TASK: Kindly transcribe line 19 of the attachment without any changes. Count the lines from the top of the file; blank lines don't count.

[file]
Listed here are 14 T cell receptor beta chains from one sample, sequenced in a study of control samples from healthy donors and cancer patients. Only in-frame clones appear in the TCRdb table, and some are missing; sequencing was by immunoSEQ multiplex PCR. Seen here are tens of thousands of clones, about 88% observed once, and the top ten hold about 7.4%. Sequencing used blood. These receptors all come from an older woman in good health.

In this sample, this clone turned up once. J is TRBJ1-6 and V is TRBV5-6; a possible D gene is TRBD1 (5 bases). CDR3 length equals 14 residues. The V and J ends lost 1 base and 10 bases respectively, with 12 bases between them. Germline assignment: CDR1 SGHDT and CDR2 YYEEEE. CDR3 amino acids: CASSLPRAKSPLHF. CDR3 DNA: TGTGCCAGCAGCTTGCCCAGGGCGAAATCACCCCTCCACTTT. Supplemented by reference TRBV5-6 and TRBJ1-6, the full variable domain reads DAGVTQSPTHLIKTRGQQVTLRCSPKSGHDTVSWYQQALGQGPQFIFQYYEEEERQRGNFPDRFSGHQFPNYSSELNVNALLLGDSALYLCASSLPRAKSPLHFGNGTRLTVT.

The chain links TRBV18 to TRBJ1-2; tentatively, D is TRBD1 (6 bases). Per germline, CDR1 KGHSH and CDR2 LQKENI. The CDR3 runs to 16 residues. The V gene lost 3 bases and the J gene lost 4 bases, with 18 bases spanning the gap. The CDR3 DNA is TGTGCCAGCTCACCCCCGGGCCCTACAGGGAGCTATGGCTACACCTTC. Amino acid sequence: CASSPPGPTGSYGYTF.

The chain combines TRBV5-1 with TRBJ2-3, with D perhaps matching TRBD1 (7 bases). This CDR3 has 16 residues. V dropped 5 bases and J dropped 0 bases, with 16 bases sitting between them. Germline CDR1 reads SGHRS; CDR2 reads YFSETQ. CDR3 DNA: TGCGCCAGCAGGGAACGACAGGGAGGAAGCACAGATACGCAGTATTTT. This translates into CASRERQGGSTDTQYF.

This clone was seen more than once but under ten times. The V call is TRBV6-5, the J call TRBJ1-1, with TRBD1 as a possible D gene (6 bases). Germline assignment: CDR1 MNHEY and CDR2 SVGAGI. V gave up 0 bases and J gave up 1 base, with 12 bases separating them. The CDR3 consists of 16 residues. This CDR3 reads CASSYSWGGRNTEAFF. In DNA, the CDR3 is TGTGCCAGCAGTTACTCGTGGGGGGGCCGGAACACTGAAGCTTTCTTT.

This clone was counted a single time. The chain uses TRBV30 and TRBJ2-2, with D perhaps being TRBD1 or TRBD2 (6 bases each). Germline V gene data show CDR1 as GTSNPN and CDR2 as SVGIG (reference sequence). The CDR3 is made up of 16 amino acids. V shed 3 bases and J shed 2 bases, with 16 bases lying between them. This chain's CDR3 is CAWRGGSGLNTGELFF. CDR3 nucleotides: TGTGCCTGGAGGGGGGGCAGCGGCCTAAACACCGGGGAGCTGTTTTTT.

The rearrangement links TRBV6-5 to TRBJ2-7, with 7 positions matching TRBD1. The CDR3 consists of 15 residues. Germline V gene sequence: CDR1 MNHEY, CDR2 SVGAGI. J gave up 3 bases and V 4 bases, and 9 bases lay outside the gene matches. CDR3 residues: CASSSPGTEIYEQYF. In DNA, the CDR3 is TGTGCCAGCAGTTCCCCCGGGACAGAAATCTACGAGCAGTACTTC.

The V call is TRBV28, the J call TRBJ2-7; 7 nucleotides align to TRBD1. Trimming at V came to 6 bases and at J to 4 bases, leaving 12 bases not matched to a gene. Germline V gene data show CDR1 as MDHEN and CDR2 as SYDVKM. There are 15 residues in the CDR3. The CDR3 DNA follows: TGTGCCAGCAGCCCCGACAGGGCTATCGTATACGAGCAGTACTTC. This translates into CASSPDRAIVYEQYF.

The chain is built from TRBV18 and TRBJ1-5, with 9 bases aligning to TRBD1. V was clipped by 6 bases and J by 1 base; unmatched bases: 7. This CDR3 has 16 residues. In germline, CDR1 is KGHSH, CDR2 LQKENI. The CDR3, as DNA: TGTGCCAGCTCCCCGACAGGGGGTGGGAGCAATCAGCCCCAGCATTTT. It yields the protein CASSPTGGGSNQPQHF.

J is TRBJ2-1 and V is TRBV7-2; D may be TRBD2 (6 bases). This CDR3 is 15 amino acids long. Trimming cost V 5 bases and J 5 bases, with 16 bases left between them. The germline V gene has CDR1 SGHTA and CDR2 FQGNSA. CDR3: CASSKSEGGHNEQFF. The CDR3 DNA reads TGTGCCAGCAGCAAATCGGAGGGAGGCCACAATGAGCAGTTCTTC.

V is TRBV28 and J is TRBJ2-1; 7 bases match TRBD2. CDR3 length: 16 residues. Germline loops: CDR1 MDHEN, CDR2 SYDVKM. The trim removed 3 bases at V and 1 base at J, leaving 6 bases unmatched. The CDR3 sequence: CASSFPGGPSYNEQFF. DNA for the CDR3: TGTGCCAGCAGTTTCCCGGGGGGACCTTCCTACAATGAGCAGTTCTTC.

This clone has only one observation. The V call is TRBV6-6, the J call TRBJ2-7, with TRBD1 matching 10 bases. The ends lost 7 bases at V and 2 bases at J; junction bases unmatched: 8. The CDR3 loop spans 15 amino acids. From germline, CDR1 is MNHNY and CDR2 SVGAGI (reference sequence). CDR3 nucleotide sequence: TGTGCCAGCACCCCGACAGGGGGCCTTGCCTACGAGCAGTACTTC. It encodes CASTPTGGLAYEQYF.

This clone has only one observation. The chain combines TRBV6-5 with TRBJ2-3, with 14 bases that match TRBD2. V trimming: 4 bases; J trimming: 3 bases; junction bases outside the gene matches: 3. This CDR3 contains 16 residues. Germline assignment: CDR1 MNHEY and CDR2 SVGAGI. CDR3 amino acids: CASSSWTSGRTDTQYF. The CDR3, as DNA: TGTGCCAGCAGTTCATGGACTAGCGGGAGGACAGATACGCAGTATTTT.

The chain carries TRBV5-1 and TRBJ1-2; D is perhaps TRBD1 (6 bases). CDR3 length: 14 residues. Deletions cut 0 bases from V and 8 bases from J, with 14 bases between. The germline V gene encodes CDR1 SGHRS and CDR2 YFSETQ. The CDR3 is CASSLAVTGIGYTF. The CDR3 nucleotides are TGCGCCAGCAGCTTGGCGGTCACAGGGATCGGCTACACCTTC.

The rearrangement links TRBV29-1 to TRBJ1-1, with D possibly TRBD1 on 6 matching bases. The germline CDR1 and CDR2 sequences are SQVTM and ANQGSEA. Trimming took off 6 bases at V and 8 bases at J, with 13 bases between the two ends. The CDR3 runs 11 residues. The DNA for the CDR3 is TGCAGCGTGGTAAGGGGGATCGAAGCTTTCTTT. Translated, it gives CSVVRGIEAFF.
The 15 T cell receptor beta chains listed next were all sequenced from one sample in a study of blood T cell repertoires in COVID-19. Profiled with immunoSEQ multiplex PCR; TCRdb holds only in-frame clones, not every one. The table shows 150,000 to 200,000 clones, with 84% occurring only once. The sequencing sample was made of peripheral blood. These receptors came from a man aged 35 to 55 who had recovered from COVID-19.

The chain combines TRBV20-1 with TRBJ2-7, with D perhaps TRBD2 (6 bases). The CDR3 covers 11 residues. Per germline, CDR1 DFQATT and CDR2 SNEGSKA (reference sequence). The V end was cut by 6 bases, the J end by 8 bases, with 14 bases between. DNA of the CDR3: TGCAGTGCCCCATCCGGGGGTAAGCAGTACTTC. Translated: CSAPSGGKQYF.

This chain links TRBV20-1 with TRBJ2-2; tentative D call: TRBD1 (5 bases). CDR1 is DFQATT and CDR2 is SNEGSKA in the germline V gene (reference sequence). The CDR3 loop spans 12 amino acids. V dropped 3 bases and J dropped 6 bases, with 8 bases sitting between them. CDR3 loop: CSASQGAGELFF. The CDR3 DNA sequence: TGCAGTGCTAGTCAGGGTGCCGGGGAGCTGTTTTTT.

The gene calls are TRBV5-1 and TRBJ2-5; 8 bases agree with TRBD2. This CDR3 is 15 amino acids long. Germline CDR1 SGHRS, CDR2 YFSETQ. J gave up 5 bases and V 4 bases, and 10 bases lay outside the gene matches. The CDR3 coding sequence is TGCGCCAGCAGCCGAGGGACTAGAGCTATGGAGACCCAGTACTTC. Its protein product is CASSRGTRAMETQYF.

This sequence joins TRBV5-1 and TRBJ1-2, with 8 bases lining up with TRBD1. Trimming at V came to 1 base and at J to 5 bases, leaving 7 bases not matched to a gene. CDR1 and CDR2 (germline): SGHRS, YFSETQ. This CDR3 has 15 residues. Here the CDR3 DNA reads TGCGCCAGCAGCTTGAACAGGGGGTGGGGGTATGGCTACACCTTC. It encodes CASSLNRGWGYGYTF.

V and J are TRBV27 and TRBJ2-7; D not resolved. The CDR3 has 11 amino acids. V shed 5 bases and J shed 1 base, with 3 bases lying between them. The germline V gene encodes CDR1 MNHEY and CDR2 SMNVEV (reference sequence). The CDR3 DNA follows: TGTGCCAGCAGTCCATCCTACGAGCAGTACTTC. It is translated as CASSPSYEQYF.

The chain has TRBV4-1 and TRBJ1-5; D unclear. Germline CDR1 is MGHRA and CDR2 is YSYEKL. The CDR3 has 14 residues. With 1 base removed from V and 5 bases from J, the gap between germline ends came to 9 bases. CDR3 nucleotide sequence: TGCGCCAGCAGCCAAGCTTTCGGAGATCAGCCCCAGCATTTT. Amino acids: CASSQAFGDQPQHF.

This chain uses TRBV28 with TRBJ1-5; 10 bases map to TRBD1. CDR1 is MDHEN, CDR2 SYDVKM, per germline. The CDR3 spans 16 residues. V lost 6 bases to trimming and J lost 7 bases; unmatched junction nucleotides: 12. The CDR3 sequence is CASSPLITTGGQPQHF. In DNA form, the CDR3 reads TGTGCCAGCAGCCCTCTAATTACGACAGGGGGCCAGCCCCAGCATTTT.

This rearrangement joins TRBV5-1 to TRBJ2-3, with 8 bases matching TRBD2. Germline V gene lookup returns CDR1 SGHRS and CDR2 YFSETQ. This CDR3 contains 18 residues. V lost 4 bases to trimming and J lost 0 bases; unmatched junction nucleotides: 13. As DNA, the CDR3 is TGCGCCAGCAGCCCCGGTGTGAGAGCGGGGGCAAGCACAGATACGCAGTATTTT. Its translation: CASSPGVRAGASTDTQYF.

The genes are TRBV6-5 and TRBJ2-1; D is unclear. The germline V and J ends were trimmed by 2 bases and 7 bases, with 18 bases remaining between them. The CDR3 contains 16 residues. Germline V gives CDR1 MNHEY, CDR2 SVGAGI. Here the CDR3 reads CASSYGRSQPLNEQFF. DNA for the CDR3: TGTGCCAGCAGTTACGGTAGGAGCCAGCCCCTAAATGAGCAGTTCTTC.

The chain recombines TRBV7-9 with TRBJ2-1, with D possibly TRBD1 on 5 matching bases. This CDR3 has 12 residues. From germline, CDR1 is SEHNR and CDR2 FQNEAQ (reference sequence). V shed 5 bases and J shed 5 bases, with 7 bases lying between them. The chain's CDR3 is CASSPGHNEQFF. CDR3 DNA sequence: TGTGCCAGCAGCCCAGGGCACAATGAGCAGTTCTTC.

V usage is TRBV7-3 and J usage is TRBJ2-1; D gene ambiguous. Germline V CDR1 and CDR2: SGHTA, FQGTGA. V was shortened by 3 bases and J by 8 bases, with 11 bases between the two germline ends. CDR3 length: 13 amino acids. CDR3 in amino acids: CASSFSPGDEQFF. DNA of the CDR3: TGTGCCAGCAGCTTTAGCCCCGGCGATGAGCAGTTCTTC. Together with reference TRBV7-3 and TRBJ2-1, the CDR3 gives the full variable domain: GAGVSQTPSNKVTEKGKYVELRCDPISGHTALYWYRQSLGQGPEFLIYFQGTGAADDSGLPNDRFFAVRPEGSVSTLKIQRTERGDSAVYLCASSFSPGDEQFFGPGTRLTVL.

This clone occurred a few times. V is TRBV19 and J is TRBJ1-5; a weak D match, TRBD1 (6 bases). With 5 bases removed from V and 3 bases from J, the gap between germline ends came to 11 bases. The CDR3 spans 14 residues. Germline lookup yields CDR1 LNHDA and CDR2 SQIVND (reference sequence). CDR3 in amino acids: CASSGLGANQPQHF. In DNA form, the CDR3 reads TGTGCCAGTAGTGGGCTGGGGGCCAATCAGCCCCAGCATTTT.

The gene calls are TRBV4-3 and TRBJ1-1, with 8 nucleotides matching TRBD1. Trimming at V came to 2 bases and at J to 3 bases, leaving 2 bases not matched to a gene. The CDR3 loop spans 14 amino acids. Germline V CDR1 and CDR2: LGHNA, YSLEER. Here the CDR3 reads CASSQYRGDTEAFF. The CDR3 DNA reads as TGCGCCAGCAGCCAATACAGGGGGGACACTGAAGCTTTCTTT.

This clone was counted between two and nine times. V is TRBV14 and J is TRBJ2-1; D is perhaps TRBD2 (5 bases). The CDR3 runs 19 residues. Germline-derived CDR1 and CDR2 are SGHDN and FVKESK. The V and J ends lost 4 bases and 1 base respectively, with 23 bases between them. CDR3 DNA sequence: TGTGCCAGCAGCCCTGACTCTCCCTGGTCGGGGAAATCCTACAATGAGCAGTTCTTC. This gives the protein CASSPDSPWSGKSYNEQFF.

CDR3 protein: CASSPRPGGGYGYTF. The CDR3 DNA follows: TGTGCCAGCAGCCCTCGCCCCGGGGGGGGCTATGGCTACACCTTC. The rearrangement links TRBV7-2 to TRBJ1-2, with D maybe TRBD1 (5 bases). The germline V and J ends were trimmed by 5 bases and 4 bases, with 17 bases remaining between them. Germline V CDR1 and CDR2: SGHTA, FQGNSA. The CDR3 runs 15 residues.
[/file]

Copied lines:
The gene calls are TRBV5-1 and TRBJ2-5; 8 bases agree with TRBD2. This CDR3 is 15 amino acids long. Germline CDR1 SGHRS, CDR2 YFSETQ. J gave up 5 bases and V 4 bases, and 10 bases lay outside the gene matches. The CDR3 coding sequence is TGCGCCAGCAGCCGAGGGACTAGAGCTATGGAGACCCAGTACTTC. Its protein product is CASSRGTRAMETQYF.